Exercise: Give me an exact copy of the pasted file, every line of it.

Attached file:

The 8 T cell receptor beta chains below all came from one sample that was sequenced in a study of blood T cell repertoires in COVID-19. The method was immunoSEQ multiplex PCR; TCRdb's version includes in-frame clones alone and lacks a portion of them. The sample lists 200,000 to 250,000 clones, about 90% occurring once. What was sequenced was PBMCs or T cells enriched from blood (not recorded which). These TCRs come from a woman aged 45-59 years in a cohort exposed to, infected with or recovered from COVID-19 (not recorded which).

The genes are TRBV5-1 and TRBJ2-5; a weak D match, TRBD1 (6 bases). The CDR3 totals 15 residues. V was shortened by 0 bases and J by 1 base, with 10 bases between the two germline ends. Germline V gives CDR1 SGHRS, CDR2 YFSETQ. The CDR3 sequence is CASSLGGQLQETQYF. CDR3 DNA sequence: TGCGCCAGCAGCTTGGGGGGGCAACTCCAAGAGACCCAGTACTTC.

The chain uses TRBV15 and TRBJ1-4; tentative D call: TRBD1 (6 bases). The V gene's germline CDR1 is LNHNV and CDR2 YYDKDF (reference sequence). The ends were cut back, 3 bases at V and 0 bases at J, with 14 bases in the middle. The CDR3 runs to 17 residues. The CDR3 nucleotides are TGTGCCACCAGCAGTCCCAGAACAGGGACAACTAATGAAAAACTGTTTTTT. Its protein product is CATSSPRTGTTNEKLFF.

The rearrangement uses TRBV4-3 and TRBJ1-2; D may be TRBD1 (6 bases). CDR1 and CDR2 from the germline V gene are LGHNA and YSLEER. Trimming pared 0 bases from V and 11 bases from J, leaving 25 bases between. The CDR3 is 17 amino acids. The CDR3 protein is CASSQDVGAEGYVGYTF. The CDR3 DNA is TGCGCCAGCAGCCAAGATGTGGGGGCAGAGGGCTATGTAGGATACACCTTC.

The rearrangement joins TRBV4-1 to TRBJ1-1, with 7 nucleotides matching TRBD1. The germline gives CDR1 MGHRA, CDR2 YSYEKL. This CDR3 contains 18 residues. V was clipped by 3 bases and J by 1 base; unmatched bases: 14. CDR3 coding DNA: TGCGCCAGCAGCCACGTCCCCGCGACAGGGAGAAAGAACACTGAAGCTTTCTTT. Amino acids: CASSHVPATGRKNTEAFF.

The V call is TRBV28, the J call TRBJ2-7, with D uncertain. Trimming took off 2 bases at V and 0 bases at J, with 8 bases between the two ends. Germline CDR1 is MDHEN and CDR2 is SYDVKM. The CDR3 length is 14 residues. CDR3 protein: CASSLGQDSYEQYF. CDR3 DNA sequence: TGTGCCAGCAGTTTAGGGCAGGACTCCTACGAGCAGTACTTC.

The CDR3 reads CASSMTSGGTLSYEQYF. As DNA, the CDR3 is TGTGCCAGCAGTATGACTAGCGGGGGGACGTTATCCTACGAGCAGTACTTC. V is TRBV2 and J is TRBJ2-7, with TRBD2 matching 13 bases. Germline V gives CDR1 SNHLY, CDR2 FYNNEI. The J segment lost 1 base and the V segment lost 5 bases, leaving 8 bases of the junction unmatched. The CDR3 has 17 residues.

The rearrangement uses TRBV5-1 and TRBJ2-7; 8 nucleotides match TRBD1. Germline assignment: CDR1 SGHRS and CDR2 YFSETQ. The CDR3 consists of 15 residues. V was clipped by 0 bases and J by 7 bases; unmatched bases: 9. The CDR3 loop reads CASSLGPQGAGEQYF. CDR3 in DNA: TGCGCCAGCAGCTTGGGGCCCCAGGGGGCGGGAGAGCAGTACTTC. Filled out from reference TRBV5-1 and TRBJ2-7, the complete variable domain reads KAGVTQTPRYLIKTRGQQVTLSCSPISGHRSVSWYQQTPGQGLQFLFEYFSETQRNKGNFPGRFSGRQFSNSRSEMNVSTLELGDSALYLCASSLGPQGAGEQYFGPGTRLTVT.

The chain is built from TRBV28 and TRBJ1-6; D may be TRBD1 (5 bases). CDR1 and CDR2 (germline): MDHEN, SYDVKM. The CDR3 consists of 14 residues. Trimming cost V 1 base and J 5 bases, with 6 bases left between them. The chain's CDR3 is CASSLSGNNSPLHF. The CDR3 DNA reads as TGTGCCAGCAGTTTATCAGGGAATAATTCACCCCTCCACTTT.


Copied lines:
The 8 T cell receptor beta chains below all came from one sample that was sequenced in a study of blood T cell repertoires in COVID-19. The method was immunoSEQ multiplex PCR; TCRdb's version includes in-frame clones alone and lacks a portion of them. The sample lists 200,000 to 250,000 clones, about 90% occurring once. What was sequenced was PBMCs or T cells enriched from blood (not recorded which). These TCRs come from a woman aged 45-59 years in a cohort exposed to, infected with or recovered from COVID-19 (not recorded which).

The genes are TRBV5-1 and TRBJ2-5; a weak D match, TRBD1 (6 bases). The CDR3 totals 15 residues. V was shortened by 0 bases and J by 1 base, with 10 bases between the two germline ends. Germline V gives CDR1 SGHRS, CDR2 YFSETQ. The CDR3 sequence is CASSLGGQLQETQYF. CDR3 DNA sequence: TGCGCCAGCAGCTTGGGGGGGCAACTCCAAGAGACCCAGTACTTC.

The chain uses TRBV15 and TRBJ1-4; tentative D call: TRBD1 (6 bases). The V gene's germline CDR1 is LNHNV and CDR2 YYDKDF (reference sequence). The ends were cut back, 3 bases at V and 0 bases at J, with 14 bases in the middle. The CDR3 runs to 17 residues. The CDR3 nucleotides are TGTGCCACCAGCAGTCCCAGAACAGGGACAACTAATGAAAAACTGTTTTTT. Its protein product is CATSSPRTGTTNEKLFF.

The rearrangement uses TRBV4-3 and TRBJ1-2; D may be TRBD1 (6 bases). CDR1 and CDR2 from the germline V gene are LGHNA and YSLEER. Trimming pared 0 bases from V and 11 bases from J, leaving 25 bases between. The CDR3 is 17 amino acids. The CDR3 protein is CASSQDVGAEGYVGYTF. The CDR3 DNA is TGCGCCAGCAGCCAAGATGTGGGGGCAGAGGGCTATGTAGGATACACCTTC.

The rearrangement joins TRBV4-1 to TRBJ1-1, with 7 nucleotides matching TRBD1. The germline gives CDR1 MGHRA, CDR2 YSYEKL. This CDR3 contains 18 residues. V was clipped by 3 bases and J by 1 base; unmatched bases: 14. CDR3 coding DNA: TGCGCCAGCAGCCACGTCCCCGCGACAGGGAGAAAGAACACTGAAGCTTTCTTT. Amino acids: CASSHVPATGRKNTEAFF.

The V call is TRBV28, the J call TRBJ2-7, with D uncertain. Trimming took off 2 bases at V and 0 bases at J, with 8 bases between the two ends. Germline CDR1 is MDHEN and CDR2 is SYDVKM. The CDR3 length is 14 residues. CDR3 protein: CASSLGQDSYEQYF. CDR3 DNA sequence: TGTGCCAGCAGTTTAGGGCAGGACTCCTACGAGCAGTACTTC.

The CDR3 reads CASSMTSGGTLSYEQYF. As DNA, the CDR3 is TGTGCCAGCAGTATGACTAGCGGGGGGACGTTATCCTACGAGCAGTACTTC. V is TRBV2 and J is TRBJ2-7, with TRBD2 matching 13 bases. Germline V gives CDR1 SNHLY, CDR2 FYNNEI. The J segment lost 1 base and the V segment lost 5 bases, leaving 8 bases of the junction unmatched. The CDR3 has 17 residues.

The rearrangement uses TRBV5-1 and TRBJ2-7; 8 nucleotides match TRBD1. Germline assignment: CDR1 SGHRS and CDR2 YFSETQ. The CDR3 consists of 15 residues. V was clipped by 0 bases and J by 7 bases; unmatched bases: 9. The CDR3 loop reads CASSLGPQGAGEQYF. CDR3 in DNA: TGCGCCAGCAGCTTGGGGCCCCAGGGGGCGGGAGAGCAGTACTTC. Filled out from reference TRBV5-1 and TRBJ2-7, the complete variable domain reads KAGVTQTPRYLIKTRGQQVTLSCSPISGHRSVSWYQQTPGQGLQFLFEYFSETQRNKGNFPGRFSGRQFSNSRSEMNVSTLELGDSALYLCASSLGPQGAGEQYFGPGTRLTVT.

The chain is built from TRBV28 and TRBJ1-6; D may be TRBD1 (5 bases). CDR1 and CDR2 (germline): MDHEN, SYDVKM. The CDR3 consists of 14 residues. Trimming cost V 1 base and J 5 bases, with 6 bases left between them. The chain's CDR3 is CASSLSGNNSPLHF. The CDR3 DNA reads as TGTGCCAGCAGTTTATCAGGGAATAATTCACCCCTCCACTTT.